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This is a story of small, shining joy that starts as a story of small, boring crud.
It happened during a trip to Iceland, when our tiny rental car broke down on our first day; something fell from the undercarriage and scraped along the road shrieking horribly until we pulled over onto the sliver of a shoulder. Trucks and monster cars roared past; the wind roared past. The rental company was of no help (do not under any circumstances rent from Sixt at the Keflavik Airport; they are crooked), but we were able to reach a mechanic in Selfoss named Axel. Axel was a dour broad-faced, deep-rooted guy (I mean, deep in himself) who immediately got under the car and yanked out a badly twisted piece of steel; we followed him back to his shop so that he could patch the car up.
So waiting by the side of the road in a foreign country in a broken rental car and then waiting more in a shop is boring crud. It was cold, I was hungry and thinking we had rented a piece of shit which we were now trapped with and would have to fight the rental company about (this last part turned out to be true.) I was in an unpleasant and petty mood when we pulled into Axel’s shop.
And then: this beautiful unbarking dog came bounding down an uneven flight of stairs to the man-cave above and everything changed. I am not a dog person. I sometimes don’t even like them. But the sight of this dog instantly wakened physical joy in me, joy that compounded when he leapt on me, dancing on his hind legs. (This is unusual; normally dogs like my husband more than me and will go to him first. This dog went right for me, maybe because at the sight of him I delightedly exclaimed “Oh!”) I took his paws in my hands and danced with him, he leapt on me again and again. At one point it was a little too much and I gave him a gentle shove with my hip meaning “take it easy” and he understood me and calmed a bit, though he made one more lunge, also gentle, pressing eloquently and so sweetly against my hip for a second before trotting off for a chew toy. His pressing touch reminded me of the way a horse I used to ride, my favorite, once pressed his nose against my cheek for a long loving moment—this strange canine and I had that rapport instantly.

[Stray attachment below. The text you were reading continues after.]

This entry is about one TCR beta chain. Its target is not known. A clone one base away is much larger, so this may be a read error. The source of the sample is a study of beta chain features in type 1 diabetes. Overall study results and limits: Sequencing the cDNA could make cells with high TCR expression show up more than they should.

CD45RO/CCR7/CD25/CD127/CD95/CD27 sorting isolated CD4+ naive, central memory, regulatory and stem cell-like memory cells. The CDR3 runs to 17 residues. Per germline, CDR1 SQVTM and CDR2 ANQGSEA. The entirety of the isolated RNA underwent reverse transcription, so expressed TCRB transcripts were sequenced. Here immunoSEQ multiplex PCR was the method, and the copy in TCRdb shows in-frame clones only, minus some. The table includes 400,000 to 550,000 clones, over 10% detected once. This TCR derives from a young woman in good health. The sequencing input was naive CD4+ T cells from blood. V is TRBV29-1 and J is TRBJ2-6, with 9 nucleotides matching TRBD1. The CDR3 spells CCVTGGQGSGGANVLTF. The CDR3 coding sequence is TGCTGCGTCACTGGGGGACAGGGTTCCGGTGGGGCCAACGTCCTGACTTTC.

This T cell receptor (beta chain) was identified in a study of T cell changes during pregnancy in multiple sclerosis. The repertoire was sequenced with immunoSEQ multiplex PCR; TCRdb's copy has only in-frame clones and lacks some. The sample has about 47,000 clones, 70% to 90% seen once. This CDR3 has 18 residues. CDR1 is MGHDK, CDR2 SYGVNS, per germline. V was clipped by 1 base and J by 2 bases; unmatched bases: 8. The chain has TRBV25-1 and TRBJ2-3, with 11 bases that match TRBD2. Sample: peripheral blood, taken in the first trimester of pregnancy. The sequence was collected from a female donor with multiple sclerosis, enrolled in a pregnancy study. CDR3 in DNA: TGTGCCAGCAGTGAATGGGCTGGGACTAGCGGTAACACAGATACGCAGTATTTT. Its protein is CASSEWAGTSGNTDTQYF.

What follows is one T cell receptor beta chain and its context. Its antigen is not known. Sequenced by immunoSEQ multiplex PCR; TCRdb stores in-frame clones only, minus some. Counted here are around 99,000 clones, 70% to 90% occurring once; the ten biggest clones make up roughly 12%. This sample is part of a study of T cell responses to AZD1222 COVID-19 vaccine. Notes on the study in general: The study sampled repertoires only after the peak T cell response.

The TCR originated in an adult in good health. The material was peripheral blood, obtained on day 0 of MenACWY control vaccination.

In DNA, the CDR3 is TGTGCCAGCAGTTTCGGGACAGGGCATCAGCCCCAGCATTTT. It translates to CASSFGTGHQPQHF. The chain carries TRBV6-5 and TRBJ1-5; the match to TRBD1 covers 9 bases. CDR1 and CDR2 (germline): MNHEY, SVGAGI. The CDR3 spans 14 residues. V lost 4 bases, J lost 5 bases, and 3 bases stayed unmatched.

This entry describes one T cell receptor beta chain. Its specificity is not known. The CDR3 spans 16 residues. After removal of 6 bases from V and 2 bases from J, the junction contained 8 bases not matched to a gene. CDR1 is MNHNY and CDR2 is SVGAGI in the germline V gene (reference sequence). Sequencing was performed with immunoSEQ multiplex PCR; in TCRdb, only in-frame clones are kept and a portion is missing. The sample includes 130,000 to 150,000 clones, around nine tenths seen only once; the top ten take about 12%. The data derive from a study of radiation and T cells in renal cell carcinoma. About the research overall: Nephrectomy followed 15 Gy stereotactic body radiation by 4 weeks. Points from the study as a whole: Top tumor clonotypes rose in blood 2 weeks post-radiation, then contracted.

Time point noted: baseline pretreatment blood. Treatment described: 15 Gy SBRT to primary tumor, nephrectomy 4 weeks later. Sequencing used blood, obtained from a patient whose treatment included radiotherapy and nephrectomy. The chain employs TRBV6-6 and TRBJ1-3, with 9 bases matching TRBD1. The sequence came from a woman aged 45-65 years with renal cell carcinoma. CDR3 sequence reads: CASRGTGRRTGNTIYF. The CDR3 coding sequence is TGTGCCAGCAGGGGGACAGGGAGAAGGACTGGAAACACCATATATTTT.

I so wish I had a picture of the dog as he came bounding, but I didn’t think to take any, I don’t usually in that kind of moment. My husband took a picture of him which will have to do, even if you can’t see his face…
…or his leaping spirit. But trust me he was beautiful, with fierce, powerful blue eyes—he was an adolescent, probably a Australian Shepherd maybe mixed with a larger breed, the owner didn’t know.
I also wish I had a picture of the owner, Axel. Even in late middle age and with a big gut he was beautiful too or at least very attractive and I’m not sure why, I suppose it was his physical depth; you could feel him in a very basic way, like, immediately. He was self-contained and facially inexpressive except for one moment: when his dog found his chew toy, he (the dog) brought it to me and we began to play a vigorous tug game when I suddenly realized that I hadn’t asked Axel if it was okay to play with his animal like that. I usually don’t fool around with a person’s dog without asking them first, its unwise and also (I think) rude. So I stopped and asked “Is this okay?” And Axel, looking at me and smiling with sudden bounty, said “Yah-us,” stretching the word bigger than it had to be. Even though it was mostly me who played with the dog while my husband dealt with the car business, it made him feel better too; we left the shop with our spirits aloft.
We had a lot of experiences in Iceland. Because of my SStack hiatus, I’m not writing about them (my husband wrote about some of it, one of which I will probably restack). But I wanted to share this because it seemed wonderful that such a small non-spectacular thing could cause such pleasure. And also: just as human greatness must be acknowledged, so too with canine greatness. This dog was great!